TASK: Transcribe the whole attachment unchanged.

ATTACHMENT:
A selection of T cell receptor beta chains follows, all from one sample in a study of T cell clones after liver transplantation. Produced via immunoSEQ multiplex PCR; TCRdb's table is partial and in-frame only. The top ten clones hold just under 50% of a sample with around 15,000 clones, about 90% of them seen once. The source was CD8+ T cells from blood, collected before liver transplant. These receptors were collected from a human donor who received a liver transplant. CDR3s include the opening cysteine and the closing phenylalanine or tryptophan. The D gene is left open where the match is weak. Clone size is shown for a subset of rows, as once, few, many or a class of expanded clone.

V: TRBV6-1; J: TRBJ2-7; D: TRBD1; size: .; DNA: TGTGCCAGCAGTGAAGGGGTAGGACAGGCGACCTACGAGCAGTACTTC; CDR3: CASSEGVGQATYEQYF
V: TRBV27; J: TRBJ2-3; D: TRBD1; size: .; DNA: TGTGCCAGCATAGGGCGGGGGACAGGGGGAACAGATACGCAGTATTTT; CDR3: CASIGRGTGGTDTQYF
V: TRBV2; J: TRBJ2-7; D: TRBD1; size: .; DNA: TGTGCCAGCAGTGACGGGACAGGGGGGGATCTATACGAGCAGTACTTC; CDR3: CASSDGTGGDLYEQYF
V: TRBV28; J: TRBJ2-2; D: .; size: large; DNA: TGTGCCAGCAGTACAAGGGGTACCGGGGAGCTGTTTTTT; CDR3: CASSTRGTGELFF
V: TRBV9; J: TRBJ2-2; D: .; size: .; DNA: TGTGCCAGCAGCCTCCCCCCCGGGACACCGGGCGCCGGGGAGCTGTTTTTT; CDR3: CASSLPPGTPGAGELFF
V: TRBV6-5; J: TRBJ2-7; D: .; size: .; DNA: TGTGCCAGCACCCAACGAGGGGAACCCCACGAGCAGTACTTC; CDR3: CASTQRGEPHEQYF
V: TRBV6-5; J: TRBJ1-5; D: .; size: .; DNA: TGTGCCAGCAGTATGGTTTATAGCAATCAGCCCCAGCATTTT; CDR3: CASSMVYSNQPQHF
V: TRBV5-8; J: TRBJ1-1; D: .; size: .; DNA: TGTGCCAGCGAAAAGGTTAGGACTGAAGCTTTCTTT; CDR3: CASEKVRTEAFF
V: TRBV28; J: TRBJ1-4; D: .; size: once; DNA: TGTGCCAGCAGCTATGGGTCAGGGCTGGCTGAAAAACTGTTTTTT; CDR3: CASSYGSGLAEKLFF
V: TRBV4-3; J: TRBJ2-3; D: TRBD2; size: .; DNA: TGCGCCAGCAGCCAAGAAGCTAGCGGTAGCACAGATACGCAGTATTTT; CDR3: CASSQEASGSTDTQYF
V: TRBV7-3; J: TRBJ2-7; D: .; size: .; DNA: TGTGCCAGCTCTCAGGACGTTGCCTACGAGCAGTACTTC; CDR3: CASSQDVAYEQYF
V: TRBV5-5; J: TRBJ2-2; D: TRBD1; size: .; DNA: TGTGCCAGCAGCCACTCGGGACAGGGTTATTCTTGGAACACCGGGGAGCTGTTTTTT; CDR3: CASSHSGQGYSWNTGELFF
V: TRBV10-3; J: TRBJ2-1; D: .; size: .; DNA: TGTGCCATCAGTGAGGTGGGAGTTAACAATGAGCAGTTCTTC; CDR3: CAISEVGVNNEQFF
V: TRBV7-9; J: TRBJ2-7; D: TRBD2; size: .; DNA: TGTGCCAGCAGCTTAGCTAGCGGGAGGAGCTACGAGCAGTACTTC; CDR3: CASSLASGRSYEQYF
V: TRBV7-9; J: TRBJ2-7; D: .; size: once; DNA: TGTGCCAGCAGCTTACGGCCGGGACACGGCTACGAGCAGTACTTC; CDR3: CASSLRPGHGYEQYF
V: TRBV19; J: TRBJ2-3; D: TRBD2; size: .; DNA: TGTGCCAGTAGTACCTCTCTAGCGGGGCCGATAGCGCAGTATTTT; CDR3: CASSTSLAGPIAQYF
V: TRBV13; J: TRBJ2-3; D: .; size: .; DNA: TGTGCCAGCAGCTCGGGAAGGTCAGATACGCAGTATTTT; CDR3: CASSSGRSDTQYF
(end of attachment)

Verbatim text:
A selection of T cell receptor beta chains follows, all from one sample in a study of T cell clones after liver transplantation. Produced via immunoSEQ multiplex PCR; TCRdb's table is partial and in-frame only. The top ten clones hold just under 50% of a sample with around 15,000 clones, about 90% of them seen once. The source was CD8+ T cells from blood, collected before liver transplant. These receptors were collected from a human donor who received a liver transplant. CDR3s include the opening cysteine and the closing phenylalanine or tryptophan. The D gene is left open where the match is weak. Clone size is shown for a subset of rows, as once, few, many or a class of expanded clone.

V: TRBV6-1; J: TRBJ2-7; D: TRBD1; size: .; DNA: TGTGCCAGCAGTGAAGGGGTAGGACAGGCGACCTACGAGCAGTACTTC; CDR3: CASSEGVGQATYEQYF
V: TRBV27; J: TRBJ2-3; D: TRBD1; size: .; DNA: TGTGCCAGCATAGGGCGGGGGACAGGGGGAACAGATACGCAGTATTTT; CDR3: CASIGRGTGGTDTQYF
V: TRBV2; J: TRBJ2-7; D: TRBD1; size: .; DNA: TGTGCCAGCAGTGACGGGACAGGGGGGGATCTATACGAGCAGTACTTC; CDR3: CASSDGTGGDLYEQYF
V: TRBV28; J: TRBJ2-2; D: .; size: large; DNA: TGTGCCAGCAGTACAAGGGGTACCGGGGAGCTGTTTTTT; CDR3: CASSTRGTGELFF
V: TRBV9; J: TRBJ2-2; D: .; size: .; DNA: TGTGCCAGCAGCCTCCCCCCCGGGACACCGGGCGCCGGGGAGCTGTTTTTT; CDR3: CASSLPPGTPGAGELFF
V: TRBV6-5; J: TRBJ2-7; D: .; size: .; DNA: TGTGCCAGCACCCAACGAGGGGAACCCCACGAGCAGTACTTC; CDR3: CASTQRGEPHEQYF
V: TRBV6-5; J: TRBJ1-5; D: .; size: .; DNA: TGTGCCAGCAGTATGGTTTATAGCAATCAGCCCCAGCATTTT; CDR3: CASSMVYSNQPQHF
V: TRBV5-8; J: TRBJ1-1; D: .; size: .; DNA: TGTGCCAGCGAAAAGGTTAGGACTGAAGCTTTCTTT; CDR3: CASEKVRTEAFF
V: TRBV28; J: TRBJ1-4; D: .; size: once; DNA: TGTGCCAGCAGCTATGGGTCAGGGCTGGCTGAAAAACTGTTTTTT; CDR3: CASSYGSGLAEKLFF
V: TRBV4-3; J: TRBJ2-3; D: TRBD2; size: .; DNA: TGCGCCAGCAGCCAAGAAGCTAGCGGTAGCACAGATACGCAGTATTTT; CDR3: CASSQEASGSTDTQYF
V: TRBV7-3; J: TRBJ2-7; D: .; size: .; DNA: TGTGCCAGCTCTCAGGACGTTGCCTACGAGCAGTACTTC; CDR3: CASSQDVAYEQYF
V: TRBV5-5; J: TRBJ2-2; D: TRBD1; size: .; DNA: TGTGCCAGCAGCCACTCGGGACAGGGTTATTCTTGGAACACCGGGGAGCTGTTTTTT; CDR3: CASSHSGQGYSWNTGELFF
V: TRBV10-3; J: TRBJ2-1; D: .; size: .; DNA: TGTGCCATCAGTGAGGTGGGAGTTAACAATGAGCAGTTCTTC; CDR3: CAISEVGVNNEQFF
V: TRBV7-9; J: TRBJ2-7; D: TRBD2; size: .; DNA: TGTGCCAGCAGCTTAGCTAGCGGGAGGAGCTACGAGCAGTACTTC; CDR3: CASSLASGRSYEQYF
V: TRBV7-9; J: TRBJ2-7; D: .; size: once; DNA: TGTGCCAGCAGCTTACGGCCGGGACACGGCTACGAGCAGTACTTC; CDR3: CASSLRPGHGYEQYF
V: TRBV19; J: TRBJ2-3; D: TRBD2; size: .; DNA: TGTGCCAGTAGTACCTCTCTAGCGGGGCCGATAGCGCAGTATTTT; CDR3: CASSTSLAGPIAQYF
V: TRBV13; J: TRBJ2-3; D: .; size: .; DNA: TGTGCCAGCAGCTCGGGAAGGTCAGATACGCAGTATTTT; CDR3: CASSSGRSDTQYF